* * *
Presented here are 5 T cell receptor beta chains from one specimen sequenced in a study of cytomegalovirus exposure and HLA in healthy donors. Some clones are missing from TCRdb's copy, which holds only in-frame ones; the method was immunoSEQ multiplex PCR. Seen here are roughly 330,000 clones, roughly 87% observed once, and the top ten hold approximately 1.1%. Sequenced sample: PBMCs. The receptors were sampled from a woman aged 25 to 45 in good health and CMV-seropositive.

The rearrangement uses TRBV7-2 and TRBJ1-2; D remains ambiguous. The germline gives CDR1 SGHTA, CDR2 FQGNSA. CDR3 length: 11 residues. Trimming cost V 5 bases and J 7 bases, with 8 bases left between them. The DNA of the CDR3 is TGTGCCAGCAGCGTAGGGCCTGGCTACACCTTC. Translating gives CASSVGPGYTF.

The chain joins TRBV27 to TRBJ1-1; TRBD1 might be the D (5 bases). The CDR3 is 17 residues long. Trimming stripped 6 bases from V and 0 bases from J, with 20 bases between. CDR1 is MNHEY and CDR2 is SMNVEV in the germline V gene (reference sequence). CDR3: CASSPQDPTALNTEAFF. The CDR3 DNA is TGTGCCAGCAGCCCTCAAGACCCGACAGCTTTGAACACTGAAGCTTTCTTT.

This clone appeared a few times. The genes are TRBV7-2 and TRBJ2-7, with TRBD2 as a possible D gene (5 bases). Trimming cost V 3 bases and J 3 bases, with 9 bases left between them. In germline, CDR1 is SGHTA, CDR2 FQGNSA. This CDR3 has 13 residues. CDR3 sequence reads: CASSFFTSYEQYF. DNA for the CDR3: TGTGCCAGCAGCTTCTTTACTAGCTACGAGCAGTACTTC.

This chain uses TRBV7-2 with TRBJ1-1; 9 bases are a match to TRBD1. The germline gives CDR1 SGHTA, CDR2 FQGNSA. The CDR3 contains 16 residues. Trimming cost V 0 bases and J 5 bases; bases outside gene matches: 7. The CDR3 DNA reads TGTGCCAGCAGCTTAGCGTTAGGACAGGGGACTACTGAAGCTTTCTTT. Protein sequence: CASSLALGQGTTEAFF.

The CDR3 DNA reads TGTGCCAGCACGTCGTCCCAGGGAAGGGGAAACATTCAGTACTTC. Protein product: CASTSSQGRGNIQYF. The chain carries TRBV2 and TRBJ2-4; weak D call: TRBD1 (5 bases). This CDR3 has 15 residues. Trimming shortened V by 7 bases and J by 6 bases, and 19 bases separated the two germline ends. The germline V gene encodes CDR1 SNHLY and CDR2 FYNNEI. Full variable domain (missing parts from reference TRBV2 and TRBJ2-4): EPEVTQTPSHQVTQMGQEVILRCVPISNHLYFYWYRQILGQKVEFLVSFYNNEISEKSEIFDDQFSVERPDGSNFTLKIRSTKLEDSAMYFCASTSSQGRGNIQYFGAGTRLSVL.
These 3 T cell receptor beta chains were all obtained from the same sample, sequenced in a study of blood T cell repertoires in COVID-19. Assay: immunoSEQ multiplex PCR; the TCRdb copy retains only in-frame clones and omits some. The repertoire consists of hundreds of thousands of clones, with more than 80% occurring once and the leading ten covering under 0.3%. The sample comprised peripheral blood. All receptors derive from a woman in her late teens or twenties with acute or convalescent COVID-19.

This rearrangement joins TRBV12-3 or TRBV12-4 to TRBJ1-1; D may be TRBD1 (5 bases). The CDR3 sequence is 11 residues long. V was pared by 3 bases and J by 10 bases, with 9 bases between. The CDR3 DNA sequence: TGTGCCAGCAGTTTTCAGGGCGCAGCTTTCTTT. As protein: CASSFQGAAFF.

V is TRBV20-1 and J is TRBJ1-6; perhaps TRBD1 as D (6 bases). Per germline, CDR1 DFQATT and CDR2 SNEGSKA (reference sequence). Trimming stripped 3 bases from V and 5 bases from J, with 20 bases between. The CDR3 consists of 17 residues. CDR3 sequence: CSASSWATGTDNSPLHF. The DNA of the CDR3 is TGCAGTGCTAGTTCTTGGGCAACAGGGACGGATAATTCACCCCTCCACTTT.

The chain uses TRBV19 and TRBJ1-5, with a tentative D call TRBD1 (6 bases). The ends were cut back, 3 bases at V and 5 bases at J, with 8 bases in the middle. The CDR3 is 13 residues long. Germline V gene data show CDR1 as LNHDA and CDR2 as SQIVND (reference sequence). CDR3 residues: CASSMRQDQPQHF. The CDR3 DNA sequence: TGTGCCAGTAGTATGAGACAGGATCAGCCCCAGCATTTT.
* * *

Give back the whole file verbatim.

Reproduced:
Presented here are 5 T cell receptor beta chains from one specimen sequenced in a study of cytomegalovirus exposure and HLA in healthy donors. Some clones are missing from TCRdb's copy, which holds only in-frame ones; the method was immunoSEQ multiplex PCR. Seen here are roughly 330,000 clones, roughly 87% observed once, and the top ten hold approximately 1.1%. Sequenced sample: PBMCs. The receptors were sampled from a woman aged 25 to 45 in good health and CMV-seropositive.

The rearrangement uses TRBV7-2 and TRBJ1-2; D remains ambiguous. The germline gives CDR1 SGHTA, CDR2 FQGNSA. CDR3 length: 11 residues. Trimming cost V 5 bases and J 7 bases, with 8 bases left between them. The DNA of the CDR3 is TGTGCCAGCAGCGTAGGGCCTGGCTACACCTTC. Translating gives CASSVGPGYTF.

The chain joins TRBV27 to TRBJ1-1; TRBD1 might be the D (5 bases). The CDR3 is 17 residues long. Trimming stripped 6 bases from V and 0 bases from J, with 20 bases between. CDR1 is MNHEY and CDR2 is SMNVEV in the germline V gene (reference sequence). CDR3: CASSPQDPTALNTEAFF. The CDR3 DNA is TGTGCCAGCAGCCCTCAAGACCCGACAGCTTTGAACACTGAAGCTTTCTTT.

This clone appeared a few times. The genes are TRBV7-2 and TRBJ2-7, with TRBD2 as a possible D gene (5 bases). Trimming cost V 3 bases and J 3 bases, with 9 bases left between them. In germline, CDR1 is SGHTA, CDR2 FQGNSA. This CDR3 has 13 residues. CDR3 sequence reads: CASSFFTSYEQYF. DNA for the CDR3: TGTGCCAGCAGCTTCTTTACTAGCTACGAGCAGTACTTC.

This chain uses TRBV7-2 with TRBJ1-1; 9 bases are a match to TRBD1. The germline gives CDR1 SGHTA, CDR2 FQGNSA. The CDR3 contains 16 residues. Trimming cost V 0 bases and J 5 bases; bases outside gene matches: 7. The CDR3 DNA reads TGTGCCAGCAGCTTAGCGTTAGGACAGGGGACTACTGAAGCTTTCTTT. Protein sequence: CASSLALGQGTTEAFF.

The CDR3 DNA reads TGTGCCAGCACGTCGTCCCAGGGAAGGGGAAACATTCAGTACTTC. Protein product: CASTSSQGRGNIQYF. The chain carries TRBV2 and TRBJ2-4; weak D call: TRBD1 (5 bases). This CDR3 has 15 residues. Trimming shortened V by 7 bases and J by 6 bases, and 19 bases separated the two germline ends. The germline V gene encodes CDR1 SNHLY and CDR2 FYNNEI. Full variable domain (missing parts from reference TRBV2 and TRBJ2-4): EPEVTQTPSHQVTQMGQEVILRCVPISNHLYFYWYRQILGQKVEFLVSFYNNEISEKSEIFDDQFSVERPDGSNFTLKIRSTKLEDSAMYFCASTSSQGRGNIQYFGAGTRLSVL.
These 3 T cell receptor beta chains were all obtained from the same sample, sequenced in a study of blood T cell repertoires in COVID-19. Assay: immunoSEQ multiplex PCR; the TCRdb copy retains only in-frame clones and omits some. The repertoire consists of hundreds of thousands of clones, with more than 80% occurring once and the leading ten covering under 0.3%. The sample comprised peripheral blood. All receptors derive from a woman in her late teens or twenties with acute or convalescent COVID-19.

This rearrangement joins TRBV12-3 or TRBV12-4 to TRBJ1-1; D may be TRBD1 (5 bases). The CDR3 sequence is 11 residues long. V was pared by 3 bases and J by 10 bases, with 9 bases between. The CDR3 DNA sequence: TGTGCCAGCAGTTTTCAGGGCGCAGCTTTCTTT. As protein: CASSFQGAAFF.

V is TRBV20-1 and J is TRBJ1-6; perhaps TRBD1 as D (6 bases). Per germline, CDR1 DFQATT and CDR2 SNEGSKA (reference sequence). Trimming stripped 3 bases from V and 5 bases from J, with 20 bases between. The CDR3 consists of 17 residues. CDR3 sequence: CSASSWATGTDNSPLHF. The DNA of the CDR3 is TGCAGTGCTAGTTCTTGGGCAACAGGGACGGATAATTCACCCCTCCACTTT.

The chain uses TRBV19 and TRBJ1-5, with a tentative D call TRBD1 (6 bases). The ends were cut back, 3 bases at V and 5 bases at J, with 8 bases in the middle. The CDR3 is 13 residues long. Germline V gene data show CDR1 as LNHDA and CDR2 as SQIVND (reference sequence). CDR3 residues: CASSMRQDQPQHF. The CDR3 DNA sequence: TGTGCCAGTAGTATGAGACAGGATCAGCCCCAGCATTTT.